The Control Panel can't be removed any time soon because it's full of useful settings that aren't found in the Settings app.
Even tasks that do have screens in the Settings app — like configuring your display at Settings > Display — have links that take you to the Control Panel for more advanced settings and information.
Yes, Microsoft is slowly porting settings from the Control Panel to the Settings Interface. Microsoft has been doing that for years — it's taking forever, and it almost certainly won't be done any time soon.
Here's what Microsoft's Brandon LeBlanc, Senior Program Manager of the Windows Insider Program, wrote in the Windows Insider blog post announcing the change:
“There will be more improvements coming that will further bring Settings closer to Control Panel. If you rely on settings that only exist in Control Panel today, please file feedback and let us know what those settings are.”
At This Rate, It'll Take Decades to Kill the Control Panel
Microsoft is slowly, slowly, slowly moving settings from the Control Panel to the Settings app.
MMicrosoft is moving at absolutely glacial speeds here — Windows 8 featured a "PC Settings" interface in addition to the Control Panel and was released in 2012. That was eight years ago. Windows 8 was surely in development for a few years; Windows 7 was released in 2009. After all, Microsoft has likely been working on a modern replacement for the Control Panel for a decade now.
Okay, let's all pretend Windows 8 never happened. That's what Microsoft wants to do, after all.
Windows 10 was released in 2015, so it's been five years since the stable release of Windows 10. We're still nowhere near close to having a single settings interface. In 2020, it's five years later, and we're talking about a single screen being removed from the Control Panel in favour of the Settings app.
At this rate, it'll be a miracle if Microsoft can even consider removing the Control Panel from Windows before the year 2030.
Please, Just Give Us One Settings Interface!
We're actually in favour of Microsoft axing the Control Panel.
Wait, let's try that again: We think Windows 10 should have a single settings interface like every other sensibly designed operating system. The current system, where some parameters are scattered across the Settings app, and some are scattered across the Control Panel, is ridiculous. It's been confusing ever since Microsoft introduced the PC Settings app in Windows 8 back in 2012.
Whatever interface that is, we're okay with it. A modern Control Panel redesigned so it can work with touch, with all the settings the classic Control Panel has? That would be great. A Settings app that's just as powerful and fully featured as the Control Panel? That's fine, too. But let's pick one, so people don't have to use both!
All the chatter about the Control Panel going away is a distraction. With the slow state of progress on the Settings app, Windows 10's developers couldn't remove it any time soon even if they wanted to.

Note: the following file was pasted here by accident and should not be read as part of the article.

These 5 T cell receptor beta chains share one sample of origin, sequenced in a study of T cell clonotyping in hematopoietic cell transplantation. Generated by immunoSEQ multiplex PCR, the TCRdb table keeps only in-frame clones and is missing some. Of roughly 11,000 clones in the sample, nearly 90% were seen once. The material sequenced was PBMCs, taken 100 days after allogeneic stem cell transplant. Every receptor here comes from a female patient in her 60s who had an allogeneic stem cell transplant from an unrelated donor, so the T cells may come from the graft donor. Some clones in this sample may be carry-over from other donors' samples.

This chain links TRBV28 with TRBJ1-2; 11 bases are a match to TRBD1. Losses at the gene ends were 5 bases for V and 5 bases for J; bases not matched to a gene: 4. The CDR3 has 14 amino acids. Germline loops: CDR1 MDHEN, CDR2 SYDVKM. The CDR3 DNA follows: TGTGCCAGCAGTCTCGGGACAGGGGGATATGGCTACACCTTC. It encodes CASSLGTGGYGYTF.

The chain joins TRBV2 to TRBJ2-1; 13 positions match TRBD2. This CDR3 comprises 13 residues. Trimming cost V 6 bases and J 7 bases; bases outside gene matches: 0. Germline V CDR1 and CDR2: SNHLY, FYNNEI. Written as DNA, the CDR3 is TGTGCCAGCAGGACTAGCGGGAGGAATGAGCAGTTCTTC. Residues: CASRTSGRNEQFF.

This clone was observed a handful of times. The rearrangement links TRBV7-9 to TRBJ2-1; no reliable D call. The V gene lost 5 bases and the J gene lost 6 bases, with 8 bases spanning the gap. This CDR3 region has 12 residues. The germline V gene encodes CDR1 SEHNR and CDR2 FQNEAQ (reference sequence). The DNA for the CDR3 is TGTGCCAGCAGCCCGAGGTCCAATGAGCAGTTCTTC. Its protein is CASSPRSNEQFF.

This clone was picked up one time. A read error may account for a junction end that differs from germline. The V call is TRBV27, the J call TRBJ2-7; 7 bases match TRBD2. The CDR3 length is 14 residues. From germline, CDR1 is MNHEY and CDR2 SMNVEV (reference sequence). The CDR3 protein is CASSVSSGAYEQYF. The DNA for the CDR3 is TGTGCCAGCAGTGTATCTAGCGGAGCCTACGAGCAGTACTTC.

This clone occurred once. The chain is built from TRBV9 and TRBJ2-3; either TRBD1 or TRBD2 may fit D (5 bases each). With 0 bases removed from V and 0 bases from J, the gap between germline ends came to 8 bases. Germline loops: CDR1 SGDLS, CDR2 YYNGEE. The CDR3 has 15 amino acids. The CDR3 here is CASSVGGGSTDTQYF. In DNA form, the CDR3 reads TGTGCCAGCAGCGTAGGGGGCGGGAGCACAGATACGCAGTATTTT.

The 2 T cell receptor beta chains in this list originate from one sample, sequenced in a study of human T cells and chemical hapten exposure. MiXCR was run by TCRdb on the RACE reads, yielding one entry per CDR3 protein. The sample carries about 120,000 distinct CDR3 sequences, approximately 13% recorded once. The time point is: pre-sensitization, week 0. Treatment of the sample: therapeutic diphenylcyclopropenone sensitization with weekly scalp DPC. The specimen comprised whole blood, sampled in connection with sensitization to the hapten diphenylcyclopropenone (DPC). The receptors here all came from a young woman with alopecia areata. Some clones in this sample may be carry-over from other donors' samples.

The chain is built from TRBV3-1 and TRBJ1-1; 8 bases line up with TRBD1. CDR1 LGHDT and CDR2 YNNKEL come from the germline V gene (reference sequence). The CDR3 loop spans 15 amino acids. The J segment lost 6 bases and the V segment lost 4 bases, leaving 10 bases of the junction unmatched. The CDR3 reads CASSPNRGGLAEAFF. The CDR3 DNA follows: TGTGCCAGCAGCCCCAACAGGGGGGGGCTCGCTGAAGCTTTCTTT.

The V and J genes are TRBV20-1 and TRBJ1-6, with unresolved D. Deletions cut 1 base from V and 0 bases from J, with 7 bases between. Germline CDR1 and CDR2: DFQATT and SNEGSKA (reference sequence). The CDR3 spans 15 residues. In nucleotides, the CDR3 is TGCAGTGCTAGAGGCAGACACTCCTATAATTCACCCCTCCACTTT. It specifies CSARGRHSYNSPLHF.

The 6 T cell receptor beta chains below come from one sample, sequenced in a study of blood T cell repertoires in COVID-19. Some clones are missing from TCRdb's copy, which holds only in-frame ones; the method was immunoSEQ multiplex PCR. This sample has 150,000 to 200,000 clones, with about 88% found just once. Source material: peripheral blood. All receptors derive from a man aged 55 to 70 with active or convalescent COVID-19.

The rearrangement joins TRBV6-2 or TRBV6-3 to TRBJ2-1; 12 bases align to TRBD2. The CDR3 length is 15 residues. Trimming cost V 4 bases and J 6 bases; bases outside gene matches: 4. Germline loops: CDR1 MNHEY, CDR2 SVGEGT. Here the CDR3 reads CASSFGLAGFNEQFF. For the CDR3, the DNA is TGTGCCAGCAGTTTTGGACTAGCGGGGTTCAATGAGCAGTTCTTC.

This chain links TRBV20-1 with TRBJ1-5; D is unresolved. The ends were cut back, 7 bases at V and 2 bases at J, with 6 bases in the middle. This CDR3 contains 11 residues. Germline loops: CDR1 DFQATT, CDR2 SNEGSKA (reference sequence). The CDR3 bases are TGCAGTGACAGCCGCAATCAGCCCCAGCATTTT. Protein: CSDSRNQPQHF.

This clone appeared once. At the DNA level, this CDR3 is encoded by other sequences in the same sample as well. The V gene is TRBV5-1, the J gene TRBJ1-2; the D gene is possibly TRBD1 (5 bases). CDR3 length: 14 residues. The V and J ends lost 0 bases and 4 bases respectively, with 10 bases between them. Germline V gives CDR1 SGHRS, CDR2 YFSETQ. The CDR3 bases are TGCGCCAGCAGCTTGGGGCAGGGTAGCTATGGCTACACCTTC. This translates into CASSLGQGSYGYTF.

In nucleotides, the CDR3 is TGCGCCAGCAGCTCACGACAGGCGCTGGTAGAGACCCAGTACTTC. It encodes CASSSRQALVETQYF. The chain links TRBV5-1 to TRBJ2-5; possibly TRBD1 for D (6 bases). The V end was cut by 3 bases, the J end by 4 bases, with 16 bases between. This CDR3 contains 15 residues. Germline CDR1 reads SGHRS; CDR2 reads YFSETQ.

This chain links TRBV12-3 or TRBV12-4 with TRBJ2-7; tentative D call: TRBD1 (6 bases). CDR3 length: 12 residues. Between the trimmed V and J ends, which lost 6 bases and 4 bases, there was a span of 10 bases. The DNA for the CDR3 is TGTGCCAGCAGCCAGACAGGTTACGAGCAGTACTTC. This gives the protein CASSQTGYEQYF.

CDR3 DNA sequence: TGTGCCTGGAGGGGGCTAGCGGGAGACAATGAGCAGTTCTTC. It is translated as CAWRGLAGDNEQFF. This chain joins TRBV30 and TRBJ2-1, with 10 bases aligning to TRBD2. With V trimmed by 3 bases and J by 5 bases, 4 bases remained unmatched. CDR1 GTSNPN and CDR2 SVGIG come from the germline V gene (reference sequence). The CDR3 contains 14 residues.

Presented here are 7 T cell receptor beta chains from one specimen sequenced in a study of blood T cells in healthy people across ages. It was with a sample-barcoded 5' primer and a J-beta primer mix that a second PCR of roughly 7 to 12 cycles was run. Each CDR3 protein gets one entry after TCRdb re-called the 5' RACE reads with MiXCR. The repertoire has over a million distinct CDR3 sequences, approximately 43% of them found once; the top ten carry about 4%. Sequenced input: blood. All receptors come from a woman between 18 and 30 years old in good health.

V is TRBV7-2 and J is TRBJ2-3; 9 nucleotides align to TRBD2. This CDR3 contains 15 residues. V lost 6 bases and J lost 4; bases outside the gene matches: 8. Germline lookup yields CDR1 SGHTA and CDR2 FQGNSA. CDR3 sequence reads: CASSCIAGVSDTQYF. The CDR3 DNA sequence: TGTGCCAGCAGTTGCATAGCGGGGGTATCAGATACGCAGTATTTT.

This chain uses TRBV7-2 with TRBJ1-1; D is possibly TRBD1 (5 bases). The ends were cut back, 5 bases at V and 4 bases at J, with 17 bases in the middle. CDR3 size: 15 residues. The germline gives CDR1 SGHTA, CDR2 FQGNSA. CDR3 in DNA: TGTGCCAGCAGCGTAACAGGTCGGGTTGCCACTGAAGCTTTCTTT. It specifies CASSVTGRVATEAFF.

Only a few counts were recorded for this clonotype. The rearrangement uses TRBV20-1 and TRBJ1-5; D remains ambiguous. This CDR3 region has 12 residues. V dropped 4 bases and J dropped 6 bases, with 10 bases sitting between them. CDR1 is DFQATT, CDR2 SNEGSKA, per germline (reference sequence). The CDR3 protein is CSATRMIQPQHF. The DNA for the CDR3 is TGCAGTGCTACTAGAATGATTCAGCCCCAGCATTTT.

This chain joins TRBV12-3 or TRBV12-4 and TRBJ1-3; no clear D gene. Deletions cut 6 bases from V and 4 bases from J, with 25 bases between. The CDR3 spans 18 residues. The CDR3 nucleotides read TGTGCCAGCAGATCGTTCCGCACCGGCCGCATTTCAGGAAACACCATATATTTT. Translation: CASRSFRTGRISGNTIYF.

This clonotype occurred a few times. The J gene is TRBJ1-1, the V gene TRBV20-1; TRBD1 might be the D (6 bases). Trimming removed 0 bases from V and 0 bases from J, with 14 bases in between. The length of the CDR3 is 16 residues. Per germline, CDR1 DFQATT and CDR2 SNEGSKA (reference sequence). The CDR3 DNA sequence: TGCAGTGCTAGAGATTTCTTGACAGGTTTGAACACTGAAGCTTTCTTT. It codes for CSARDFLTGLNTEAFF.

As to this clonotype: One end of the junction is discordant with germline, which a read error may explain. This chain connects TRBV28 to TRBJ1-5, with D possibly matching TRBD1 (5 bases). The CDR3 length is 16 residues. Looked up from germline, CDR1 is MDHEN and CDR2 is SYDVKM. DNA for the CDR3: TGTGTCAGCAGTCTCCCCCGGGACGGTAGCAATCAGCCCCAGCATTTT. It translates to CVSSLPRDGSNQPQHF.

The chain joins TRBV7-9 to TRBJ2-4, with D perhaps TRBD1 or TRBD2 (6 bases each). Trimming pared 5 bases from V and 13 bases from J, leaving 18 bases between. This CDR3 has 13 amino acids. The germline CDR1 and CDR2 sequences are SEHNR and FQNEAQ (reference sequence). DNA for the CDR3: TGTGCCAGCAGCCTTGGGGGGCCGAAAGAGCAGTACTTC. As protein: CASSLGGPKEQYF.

We'll have plenty of warning before Microsoft removes the Control Panel from Windows 10, and it won't happen any time soon.
“What's the Difference Between Linux and Unix?”:
See the How-To Geek article by DAVE MCKAY | @thegurkha | 7 JULY 2020, 6:40 am EDT.
Linux took its inspiration from Unix, but Linux isn't Unix — although it's definitely Unix-like. We will explain the major differences between these two famous operating systems.
Linux is a free and open-source operating system. Unix is a commercial product, offered by a variety of vendors each with its own variant, usually dedicated to its own hardware. It's expensive and closed source. But Linux and Unix do more or less the same thing in the same way, right? More or less, yes.
The subtleties are slightly more complicated. There are differences beyond the technical and architectural. To understand some of the influences that have shaped Unix and Linux, we need to understand their backstories.
The Origins of Unix
Unix is over 50 years old. It was developed in Digital Equipment Corporation (DEC) assembly language on a DEC PDP/7 as an unofficial project at Bell Labs, then owned by AT&T. It was shortly ported to a DEC PDP/11/20 computer, then steadily spread across other computers at Bell. A rewrite in the C programming language led to the 1973 Version 4 of Unix. The rewrite was significant because the characteristics of the C language and compiler meant it was now relatively easy to port Unix to new computer architectures.
In 1973, Ken Thompson and Dennis Ritchie presented a paper about Unix at a conference. As a result, requests for copies of Unix poured into Bell. Because selling operating systems fell outside of AT&T's permitted scope of operations, they couldn't treat Unix as a product which led to Unix being distributed as source code with a license. The nominal costs were enough to cover the shipping and packaging and a "reasonable royalty." Unix came "as is," with no technical support and no bug fixes. But you did get the source code — and you could modify it.